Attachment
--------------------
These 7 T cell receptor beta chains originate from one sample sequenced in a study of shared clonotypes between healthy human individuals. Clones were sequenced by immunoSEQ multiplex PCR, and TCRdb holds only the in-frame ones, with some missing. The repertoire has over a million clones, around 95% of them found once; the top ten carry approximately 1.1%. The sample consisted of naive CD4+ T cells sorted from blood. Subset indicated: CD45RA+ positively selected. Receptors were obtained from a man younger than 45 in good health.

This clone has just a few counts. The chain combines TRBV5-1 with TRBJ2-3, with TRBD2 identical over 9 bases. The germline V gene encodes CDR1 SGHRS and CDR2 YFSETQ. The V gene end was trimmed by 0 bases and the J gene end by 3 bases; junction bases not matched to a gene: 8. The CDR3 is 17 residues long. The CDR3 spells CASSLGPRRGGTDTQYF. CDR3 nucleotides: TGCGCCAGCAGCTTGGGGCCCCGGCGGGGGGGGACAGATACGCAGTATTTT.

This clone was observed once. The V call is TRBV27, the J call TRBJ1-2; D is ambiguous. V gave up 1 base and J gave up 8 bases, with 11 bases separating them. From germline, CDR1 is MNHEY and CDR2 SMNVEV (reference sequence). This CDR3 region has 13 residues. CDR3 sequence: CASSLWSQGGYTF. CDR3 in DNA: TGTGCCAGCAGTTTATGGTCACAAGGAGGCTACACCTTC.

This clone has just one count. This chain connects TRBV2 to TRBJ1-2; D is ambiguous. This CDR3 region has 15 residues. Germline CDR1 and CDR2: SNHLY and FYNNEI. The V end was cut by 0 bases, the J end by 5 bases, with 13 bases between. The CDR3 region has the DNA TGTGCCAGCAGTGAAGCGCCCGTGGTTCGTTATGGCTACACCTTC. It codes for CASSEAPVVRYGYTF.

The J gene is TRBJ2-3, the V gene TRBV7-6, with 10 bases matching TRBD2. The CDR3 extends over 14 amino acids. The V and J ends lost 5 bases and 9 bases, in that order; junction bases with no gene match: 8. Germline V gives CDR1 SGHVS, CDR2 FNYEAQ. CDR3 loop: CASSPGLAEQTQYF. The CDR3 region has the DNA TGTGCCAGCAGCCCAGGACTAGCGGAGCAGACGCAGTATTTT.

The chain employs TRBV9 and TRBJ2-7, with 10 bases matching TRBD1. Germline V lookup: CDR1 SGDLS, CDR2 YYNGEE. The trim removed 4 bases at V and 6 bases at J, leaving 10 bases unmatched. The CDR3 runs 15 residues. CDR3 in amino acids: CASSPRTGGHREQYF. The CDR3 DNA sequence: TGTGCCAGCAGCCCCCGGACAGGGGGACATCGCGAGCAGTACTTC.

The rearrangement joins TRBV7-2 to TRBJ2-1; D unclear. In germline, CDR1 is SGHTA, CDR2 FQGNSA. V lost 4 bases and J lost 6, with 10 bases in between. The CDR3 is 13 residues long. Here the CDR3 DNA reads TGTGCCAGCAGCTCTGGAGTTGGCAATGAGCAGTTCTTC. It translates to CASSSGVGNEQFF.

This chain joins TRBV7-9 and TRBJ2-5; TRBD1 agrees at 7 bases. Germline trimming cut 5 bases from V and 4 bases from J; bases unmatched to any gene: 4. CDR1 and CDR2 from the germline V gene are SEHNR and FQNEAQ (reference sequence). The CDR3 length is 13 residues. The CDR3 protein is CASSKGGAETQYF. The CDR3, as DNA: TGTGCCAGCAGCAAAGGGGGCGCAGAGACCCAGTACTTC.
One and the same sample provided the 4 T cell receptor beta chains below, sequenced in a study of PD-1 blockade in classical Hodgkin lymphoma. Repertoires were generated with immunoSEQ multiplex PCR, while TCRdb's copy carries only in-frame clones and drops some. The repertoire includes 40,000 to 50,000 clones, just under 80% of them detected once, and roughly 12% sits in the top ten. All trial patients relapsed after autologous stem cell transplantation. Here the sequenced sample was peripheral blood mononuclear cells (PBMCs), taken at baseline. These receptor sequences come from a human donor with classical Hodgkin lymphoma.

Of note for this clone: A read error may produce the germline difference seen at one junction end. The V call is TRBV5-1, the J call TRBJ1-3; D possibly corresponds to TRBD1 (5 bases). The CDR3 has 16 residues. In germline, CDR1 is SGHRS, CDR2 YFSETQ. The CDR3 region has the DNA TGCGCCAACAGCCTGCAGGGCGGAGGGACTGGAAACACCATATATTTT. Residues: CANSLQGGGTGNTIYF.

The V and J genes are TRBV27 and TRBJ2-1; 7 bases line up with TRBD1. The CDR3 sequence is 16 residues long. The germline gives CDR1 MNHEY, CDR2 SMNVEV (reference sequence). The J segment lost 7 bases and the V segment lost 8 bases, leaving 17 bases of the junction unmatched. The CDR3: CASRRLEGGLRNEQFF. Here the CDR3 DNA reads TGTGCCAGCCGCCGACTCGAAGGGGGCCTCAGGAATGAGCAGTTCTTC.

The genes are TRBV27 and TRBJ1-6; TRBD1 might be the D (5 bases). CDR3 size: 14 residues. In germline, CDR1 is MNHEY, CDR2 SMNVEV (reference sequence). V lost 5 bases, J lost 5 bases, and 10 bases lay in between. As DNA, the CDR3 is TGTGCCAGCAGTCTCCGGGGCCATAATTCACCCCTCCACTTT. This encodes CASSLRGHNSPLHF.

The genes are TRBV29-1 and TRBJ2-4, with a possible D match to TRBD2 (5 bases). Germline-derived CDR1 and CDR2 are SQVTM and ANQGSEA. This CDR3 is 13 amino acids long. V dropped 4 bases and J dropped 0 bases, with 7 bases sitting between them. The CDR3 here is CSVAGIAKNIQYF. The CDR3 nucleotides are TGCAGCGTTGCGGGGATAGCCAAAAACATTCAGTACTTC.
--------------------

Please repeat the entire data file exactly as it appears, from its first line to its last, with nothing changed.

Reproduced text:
These 7 T cell receptor beta chains originate from one sample sequenced in a study of shared clonotypes between healthy human individuals. Clones were sequenced by immunoSEQ multiplex PCR, and TCRdb holds only the in-frame ones, with some missing. The repertoire has over a million clones, around 95% of them found once; the top ten carry approximately 1.1%. The sample consisted of naive CD4+ T cells sorted from blood. Subset indicated: CD45RA+ positively selected. Receptors were obtained from a man younger than 45 in good health.

This clone has just a few counts. The chain combines TRBV5-1 with TRBJ2-3, with TRBD2 identical over 9 bases. The germline V gene encodes CDR1 SGHRS and CDR2 YFSETQ. The V gene end was trimmed by 0 bases and the J gene end by 3 bases; junction bases not matched to a gene: 8. The CDR3 is 17 residues long. The CDR3 spells CASSLGPRRGGTDTQYF. CDR3 nucleotides: TGCGCCAGCAGCTTGGGGCCCCGGCGGGGGGGGACAGATACGCAGTATTTT.

This clone was observed once. The V call is TRBV27, the J call TRBJ1-2; D is ambiguous. V gave up 1 base and J gave up 8 bases, with 11 bases separating them. From germline, CDR1 is MNHEY and CDR2 SMNVEV (reference sequence). This CDR3 region has 13 residues. CDR3 sequence: CASSLWSQGGYTF. CDR3 in DNA: TGTGCCAGCAGTTTATGGTCACAAGGAGGCTACACCTTC.

This clone has just one count. This chain connects TRBV2 to TRBJ1-2; D is ambiguous. This CDR3 region has 15 residues. Germline CDR1 and CDR2: SNHLY and FYNNEI. The V end was cut by 0 bases, the J end by 5 bases, with 13 bases between. The CDR3 region has the DNA TGTGCCAGCAGTGAAGCGCCCGTGGTTCGTTATGGCTACACCTTC. It codes for CASSEAPVVRYGYTF.

The J gene is TRBJ2-3, the V gene TRBV7-6, with 10 bases matching TRBD2. The CDR3 extends over 14 amino acids. The V and J ends lost 5 bases and 9 bases, in that order; junction bases with no gene match: 8. Germline V gives CDR1 SGHVS, CDR2 FNYEAQ. CDR3 loop: CASSPGLAEQTQYF. The CDR3 region has the DNA TGTGCCAGCAGCCCAGGACTAGCGGAGCAGACGCAGTATTTT.

The chain employs TRBV9 and TRBJ2-7, with 10 bases matching TRBD1. Germline V lookup: CDR1 SGDLS, CDR2 YYNGEE. The trim removed 4 bases at V and 6 bases at J, leaving 10 bases unmatched. The CDR3 runs 15 residues. CDR3 in amino acids: CASSPRTGGHREQYF. The CDR3 DNA sequence: TGTGCCAGCAGCCCCCGGACAGGGGGACATCGCGAGCAGTACTTC.

The rearrangement joins TRBV7-2 to TRBJ2-1; D unclear. In germline, CDR1 is SGHTA, CDR2 FQGNSA. V lost 4 bases and J lost 6, with 10 bases in between. The CDR3 is 13 residues long. Here the CDR3 DNA reads TGTGCCAGCAGCTCTGGAGTTGGCAATGAGCAGTTCTTC. It translates to CASSSGVGNEQFF.

This chain joins TRBV7-9 and TRBJ2-5; TRBD1 agrees at 7 bases. Germline trimming cut 5 bases from V and 4 bases from J; bases unmatched to any gene: 4. CDR1 and CDR2 from the germline V gene are SEHNR and FQNEAQ (reference sequence). The CDR3 length is 13 residues. The CDR3 protein is CASSKGGAETQYF. The CDR3, as DNA: TGTGCCAGCAGCAAAGGGGGCGCAGAGACCCAGTACTTC.
One and the same sample provided the 4 T cell receptor beta chains below, sequenced in a study of PD-1 blockade in classical Hodgkin lymphoma. Repertoires were generated with immunoSEQ multiplex PCR, while TCRdb's copy carries only in-frame clones and drops some. The repertoire includes 40,000 to 50,000 clones, just under 80% of them detected once, and roughly 12% sits in the top ten. All trial patients relapsed after autologous stem cell transplantation. Here the sequenced sample was peripheral blood mononuclear cells (PBMCs), taken at baseline. These receptor sequences come from a human donor with classical Hodgkin lymphoma.

Of note for this clone: A read error may produce the germline difference seen at one junction end. The V call is TRBV5-1, the J call TRBJ1-3; D possibly corresponds to TRBD1 (5 bases). The CDR3 has 16 residues. In germline, CDR1 is SGHRS, CDR2 YFSETQ. The CDR3 region has the DNA TGCGCCAACAGCCTGCAGGGCGGAGGGACTGGAAACACCATATATTTT. Residues: CANSLQGGGTGNTIYF.

The V and J genes are TRBV27 and TRBJ2-1; 7 bases line up with TRBD1. The CDR3 sequence is 16 residues long. The germline gives CDR1 MNHEY, CDR2 SMNVEV (reference sequence). The J segment lost 7 bases and the V segment lost 8 bases, leaving 17 bases of the junction unmatched. The CDR3: CASRRLEGGLRNEQFF. Here the CDR3 DNA reads TGTGCCAGCCGCCGACTCGAAGGGGGCCTCAGGAATGAGCAGTTCTTC.

The genes are TRBV27 and TRBJ1-6; TRBD1 might be the D (5 bases). CDR3 size: 14 residues. In germline, CDR1 is MNHEY, CDR2 SMNVEV (reference sequence). V lost 5 bases, J lost 5 bases, and 10 bases lay in between. As DNA, the CDR3 is TGTGCCAGCAGTCTCCGGGGCCATAATTCACCCCTCCACTTT. This encodes CASSLRGHNSPLHF.

The genes are TRBV29-1 and TRBJ2-4, with a possible D match to TRBD2 (5 bases). Germline-derived CDR1 and CDR2 are SQVTM and ANQGSEA. This CDR3 is 13 amino acids long. V dropped 4 bases and J dropped 0 bases, with 7 bases sitting between them. The CDR3 here is CSVAGIAKNIQYF. The CDR3 nucleotides are TGCAGCGTTGCGGGGATAGCCAAAAACATTCAGTACTTC.